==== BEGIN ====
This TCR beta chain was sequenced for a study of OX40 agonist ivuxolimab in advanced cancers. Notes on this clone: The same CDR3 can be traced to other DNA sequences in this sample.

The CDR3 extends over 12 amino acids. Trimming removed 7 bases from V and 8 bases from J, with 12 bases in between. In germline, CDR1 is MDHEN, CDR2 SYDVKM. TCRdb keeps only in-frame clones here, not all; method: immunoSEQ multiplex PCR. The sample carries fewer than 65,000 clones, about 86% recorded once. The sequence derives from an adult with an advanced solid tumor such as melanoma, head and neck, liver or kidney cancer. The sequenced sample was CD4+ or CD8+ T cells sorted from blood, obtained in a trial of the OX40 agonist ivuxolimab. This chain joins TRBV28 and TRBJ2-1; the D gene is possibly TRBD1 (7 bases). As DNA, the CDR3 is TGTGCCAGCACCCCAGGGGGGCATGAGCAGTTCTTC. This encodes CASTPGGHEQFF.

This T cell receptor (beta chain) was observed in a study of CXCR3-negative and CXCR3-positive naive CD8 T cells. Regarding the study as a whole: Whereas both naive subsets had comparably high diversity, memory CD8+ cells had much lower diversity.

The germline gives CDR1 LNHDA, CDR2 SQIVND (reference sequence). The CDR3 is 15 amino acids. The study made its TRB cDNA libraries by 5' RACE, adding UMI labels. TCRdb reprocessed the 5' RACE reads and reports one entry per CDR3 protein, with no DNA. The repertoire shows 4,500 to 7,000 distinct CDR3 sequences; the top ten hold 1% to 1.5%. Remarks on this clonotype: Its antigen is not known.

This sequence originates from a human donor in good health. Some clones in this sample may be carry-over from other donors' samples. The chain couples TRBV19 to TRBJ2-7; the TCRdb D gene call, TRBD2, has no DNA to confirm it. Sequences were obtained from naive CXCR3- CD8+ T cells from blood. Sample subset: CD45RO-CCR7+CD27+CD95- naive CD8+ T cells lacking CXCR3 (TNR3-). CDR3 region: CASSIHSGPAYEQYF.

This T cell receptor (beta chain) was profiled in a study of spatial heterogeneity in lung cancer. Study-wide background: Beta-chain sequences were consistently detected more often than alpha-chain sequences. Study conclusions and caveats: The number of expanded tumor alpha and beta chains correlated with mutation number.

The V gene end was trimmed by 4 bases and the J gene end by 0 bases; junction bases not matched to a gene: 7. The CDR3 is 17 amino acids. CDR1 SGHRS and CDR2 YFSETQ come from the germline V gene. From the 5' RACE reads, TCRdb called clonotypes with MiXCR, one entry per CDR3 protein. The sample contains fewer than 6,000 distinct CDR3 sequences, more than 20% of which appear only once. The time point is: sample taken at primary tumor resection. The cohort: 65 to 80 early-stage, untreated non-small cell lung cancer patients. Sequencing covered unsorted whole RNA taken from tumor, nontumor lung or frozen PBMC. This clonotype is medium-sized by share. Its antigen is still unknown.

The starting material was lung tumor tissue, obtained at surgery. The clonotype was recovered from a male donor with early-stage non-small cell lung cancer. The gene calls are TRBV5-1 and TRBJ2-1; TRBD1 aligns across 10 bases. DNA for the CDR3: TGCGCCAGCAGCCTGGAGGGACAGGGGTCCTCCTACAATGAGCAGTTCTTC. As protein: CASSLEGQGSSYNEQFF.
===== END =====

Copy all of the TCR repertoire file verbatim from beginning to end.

This TCR beta chain was sequenced for a study of OX40 agonist ivuxolimab in advanced cancers. Notes on this clone: The same CDR3 can be traced to other DNA sequences in this sample.

The CDR3 extends over 12 amino acids. Trimming removed 7 bases from V and 8 bases from J, with 12 bases in between. In germline, CDR1 is MDHEN, CDR2 SYDVKM. TCRdb keeps only in-frame clones here, not all; method: immunoSEQ multiplex PCR. The sample carries fewer than 65,000 clones, about 86% recorded once. The sequence derives from an adult with an advanced solid tumor such as melanoma, head and neck, liver or kidney cancer. The sequenced sample was CD4+ or CD8+ T cells sorted from blood, obtained in a trial of the OX40 agonist ivuxolimab. This chain joins TRBV28 and TRBJ2-1; the D gene is possibly TRBD1 (7 bases). As DNA, the CDR3 is TGTGCCAGCACCCCAGGGGGGCATGAGCAGTTCTTC. This encodes CASTPGGHEQFF.

This T cell receptor (beta chain) was observed in a study of CXCR3-negative and CXCR3-positive naive CD8 T cells. Regarding the study as a whole: Whereas both naive subsets had comparably high diversity, memory CD8+ cells had much lower diversity.

The germline gives CDR1 LNHDA, CDR2 SQIVND (reference sequence). The CDR3 is 15 amino acids. The study made its TRB cDNA libraries by 5' RACE, adding UMI labels. TCRdb reprocessed the 5' RACE reads and reports one entry per CDR3 protein, with no DNA. The repertoire shows 4,500 to 7,000 distinct CDR3 sequences; the top ten hold 1% to 1.5%. Remarks on this clonotype: Its antigen is not known.

This sequence originates from a human donor in good health. Some clones in this sample may be carry-over from other donors' samples. The chain couples TRBV19 to TRBJ2-7; the TCRdb D gene call, TRBD2, has no DNA to confirm it. Sequences were obtained from naive CXCR3- CD8+ T cells from blood. Sample subset: CD45RO-CCR7+CD27+CD95- naive CD8+ T cells lacking CXCR3 (TNR3-). CDR3 region: CASSIHSGPAYEQYF.

This T cell receptor (beta chain) was profiled in a study of spatial heterogeneity in lung cancer. Study-wide background: Beta-chain sequences were consistently detected more often than alpha-chain sequences. Study conclusions and caveats: The number of expanded tumor alpha and beta chains correlated with mutation number.

The V gene end was trimmed by 4 bases and the J gene end by 0 bases; junction bases not matched to a gene: 7. The CDR3 is 17 amino acids. CDR1 SGHRS and CDR2 YFSETQ come from the germline V gene. From the 5' RACE reads, TCRdb called clonotypes with MiXCR, one entry per CDR3 protein. The sample contains fewer than 6,000 distinct CDR3 sequences, more than 20% of which appear only once. The time point is: sample taken at primary tumor resection. The cohort: 65 to 80 early-stage, untreated non-small cell lung cancer patients. Sequencing covered unsorted whole RNA taken from tumor, nontumor lung or frozen PBMC. This clonotype is medium-sized by share. Its antigen is still unknown.

The starting material was lung tumor tissue, obtained at surgery. The clonotype was recovered from a male donor with early-stage non-small cell lung cancer. The gene calls are TRBV5-1 and TRBJ2-1; TRBD1 aligns across 10 bases. DNA for the CDR3: TGCGCCAGCAGCCTGGAGGGACAGGGGTCCTCCTACAATGAGCAGTTCTTC. As protein: CASSLEGQGSSYNEQFF.